December 19, 2015 | Reflections from Sr Antonia
Living in the canyon for two years whilst helping at our foundation of Our Lady of the Desert, New Mexico, USA, brought home to me just how upsidedown things can be "down under". I had become aware over there of how the liturgical seasons are reflected in nature. Easter was vibrant with the new life of spring, bursting with yellows, blues and greens, breathtakingly beautiful, whilst here in Australia at Easter time things are dying as autumn unfolds. At least that is how I had been seeing it…until now.
This week my eyes were opened to a marvel which had hitherto escaped my attention. Advent's purple/blue is absolutely everywhere in our Abbey gardens as this beautiful liturgical season unfolds. For once liturgy and nature mirrored each other in the Great South Land of the Holy Spirit. Agapanthus, hydrangea and lilies yes, but it was the jacaranda in particular that had stunned me into making the connection. It was the morning after we had had a heavy rainfall overnight and some flowers from the branches of the jacaranda were strewn on the lawn, with others still on the tree. A few were even providing the statue of Our Lady with a blue cloak!
(Unfortunately by the time this photo was taken the wind had swept them from the statue).
The revelation however made me wonder about what else it is that I miss, what else there is that I do not see. Do I see the beauty beneath the surface of every human being for instance, a beauty hidden from my eyes simply because I am too preoccupied within my own narrow world? Am I too caught up in my own needs, my own pain, my own self, in ME? Or worse, am I caught up in my own prejudice, my judgments, my critical thoughts?
Spiritual seeing is something I have been reflecting on lately, so the moment with the jacaranda was a graced moment. What does it mean to 'see' deep down in my heart? Does seeing with my inner eye differ from hearing with my inner ear? We are all familiar with St. Benedict's injunction to "listen with the ear of our heart" but now I was wondering if he also asks us to 'see' with our inner eye. I did remember that in the Prologue he asks us to "open our eyes to the light that comes from God". (RB Pro.9). And… if we see that a task is altogether too much for our strength we go to the Abbess and talk to her about it. (Ch. 68)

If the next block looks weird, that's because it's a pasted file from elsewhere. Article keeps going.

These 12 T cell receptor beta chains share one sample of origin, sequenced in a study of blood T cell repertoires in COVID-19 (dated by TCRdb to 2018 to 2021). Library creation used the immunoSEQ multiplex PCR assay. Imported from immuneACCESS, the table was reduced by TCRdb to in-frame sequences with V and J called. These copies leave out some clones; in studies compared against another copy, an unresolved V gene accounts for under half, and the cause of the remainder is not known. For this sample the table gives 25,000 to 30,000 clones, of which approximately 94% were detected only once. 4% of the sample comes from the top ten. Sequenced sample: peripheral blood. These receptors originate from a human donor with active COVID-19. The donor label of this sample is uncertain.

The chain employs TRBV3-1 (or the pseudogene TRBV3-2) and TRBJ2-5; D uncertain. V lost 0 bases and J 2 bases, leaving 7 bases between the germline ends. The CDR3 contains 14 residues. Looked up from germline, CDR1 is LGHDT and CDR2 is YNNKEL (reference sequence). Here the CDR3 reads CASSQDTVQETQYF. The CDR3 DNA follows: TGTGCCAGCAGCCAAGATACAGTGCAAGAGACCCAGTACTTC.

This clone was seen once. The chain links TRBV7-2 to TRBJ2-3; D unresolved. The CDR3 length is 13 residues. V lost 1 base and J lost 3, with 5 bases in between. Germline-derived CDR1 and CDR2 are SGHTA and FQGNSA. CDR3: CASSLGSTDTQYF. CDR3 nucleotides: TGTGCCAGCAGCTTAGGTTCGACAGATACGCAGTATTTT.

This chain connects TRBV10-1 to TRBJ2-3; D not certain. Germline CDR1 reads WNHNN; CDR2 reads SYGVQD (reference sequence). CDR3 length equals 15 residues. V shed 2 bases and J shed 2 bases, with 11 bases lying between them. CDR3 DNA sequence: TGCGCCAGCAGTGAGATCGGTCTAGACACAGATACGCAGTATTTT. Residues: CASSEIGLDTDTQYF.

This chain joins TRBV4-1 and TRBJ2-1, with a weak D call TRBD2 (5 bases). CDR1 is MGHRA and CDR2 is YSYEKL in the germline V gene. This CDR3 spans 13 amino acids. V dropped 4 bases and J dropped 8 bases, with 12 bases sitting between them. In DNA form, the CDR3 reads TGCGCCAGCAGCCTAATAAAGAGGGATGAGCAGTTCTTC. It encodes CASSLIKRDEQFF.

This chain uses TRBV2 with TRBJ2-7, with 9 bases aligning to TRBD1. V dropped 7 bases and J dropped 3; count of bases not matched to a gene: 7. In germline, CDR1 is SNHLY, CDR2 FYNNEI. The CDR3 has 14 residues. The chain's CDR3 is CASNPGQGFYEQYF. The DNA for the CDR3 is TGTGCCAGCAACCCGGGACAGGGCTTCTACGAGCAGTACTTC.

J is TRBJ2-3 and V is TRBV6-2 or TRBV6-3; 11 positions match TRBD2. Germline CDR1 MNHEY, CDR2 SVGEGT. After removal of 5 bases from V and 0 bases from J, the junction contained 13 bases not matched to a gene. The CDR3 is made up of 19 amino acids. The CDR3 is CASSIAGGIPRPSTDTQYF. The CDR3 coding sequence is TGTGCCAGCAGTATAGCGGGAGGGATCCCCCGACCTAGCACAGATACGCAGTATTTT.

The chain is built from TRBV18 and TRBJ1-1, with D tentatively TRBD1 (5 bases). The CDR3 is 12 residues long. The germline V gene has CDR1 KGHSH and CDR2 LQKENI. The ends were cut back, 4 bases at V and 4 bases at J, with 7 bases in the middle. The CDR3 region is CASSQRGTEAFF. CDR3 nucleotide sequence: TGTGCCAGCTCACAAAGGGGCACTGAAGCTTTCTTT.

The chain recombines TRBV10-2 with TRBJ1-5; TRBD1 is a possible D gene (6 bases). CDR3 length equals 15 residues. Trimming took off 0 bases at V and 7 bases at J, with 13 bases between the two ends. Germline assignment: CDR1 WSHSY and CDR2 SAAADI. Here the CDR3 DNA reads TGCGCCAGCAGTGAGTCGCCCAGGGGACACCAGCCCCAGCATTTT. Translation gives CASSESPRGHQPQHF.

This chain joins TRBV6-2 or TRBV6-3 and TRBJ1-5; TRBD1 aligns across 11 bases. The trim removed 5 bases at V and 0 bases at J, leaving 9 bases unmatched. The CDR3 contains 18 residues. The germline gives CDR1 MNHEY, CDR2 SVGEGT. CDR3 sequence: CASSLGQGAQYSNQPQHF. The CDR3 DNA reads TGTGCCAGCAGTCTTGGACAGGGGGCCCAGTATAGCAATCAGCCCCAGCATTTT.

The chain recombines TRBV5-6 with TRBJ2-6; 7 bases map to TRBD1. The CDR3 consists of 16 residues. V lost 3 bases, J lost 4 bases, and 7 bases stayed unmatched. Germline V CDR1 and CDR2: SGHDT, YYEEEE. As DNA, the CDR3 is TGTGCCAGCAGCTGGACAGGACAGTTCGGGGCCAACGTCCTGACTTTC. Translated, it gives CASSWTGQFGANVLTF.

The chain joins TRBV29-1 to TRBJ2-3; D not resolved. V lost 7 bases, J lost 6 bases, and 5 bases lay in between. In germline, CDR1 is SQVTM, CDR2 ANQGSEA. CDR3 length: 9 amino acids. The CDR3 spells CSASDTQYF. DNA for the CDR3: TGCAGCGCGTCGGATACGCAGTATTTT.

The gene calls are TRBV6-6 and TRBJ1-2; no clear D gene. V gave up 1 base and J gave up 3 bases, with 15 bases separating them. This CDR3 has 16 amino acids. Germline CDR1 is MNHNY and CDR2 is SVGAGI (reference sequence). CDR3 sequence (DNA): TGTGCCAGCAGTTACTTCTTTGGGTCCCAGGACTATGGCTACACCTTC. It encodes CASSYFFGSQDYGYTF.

So, seeing is not simply a function of our physical body, of our eyes… it also relates to soul. What do I mean when I say 'I see' after someone has explained something? We see the world around us with our physical eyes, but we also have foresight, hindsight and insight. And all of these are indispensable for seeing at another level.
There are references to an inner seeing in the bible as well. The prophet Balaam says: "My vision is not of this time, is not of the things that meet my eyes". Numbers 24:16
Jesus said: "Though they have eyes they cannot see". Matt: 13:13
Jesus could 'see' into people's hearts. He looked with 'soft eyes' filled with compassion, with wisdom understanding, knowledge and integrity but above all with mercy, at every human being.
Advent has called me forth to try to look with new eyes upon all of God's creation, but especially upon his people. I pray that my seeing will reveal to me all that had hitherto been hidden, that I may listen with my inner ear in order to see with my inner eye.
"Lord that I may see".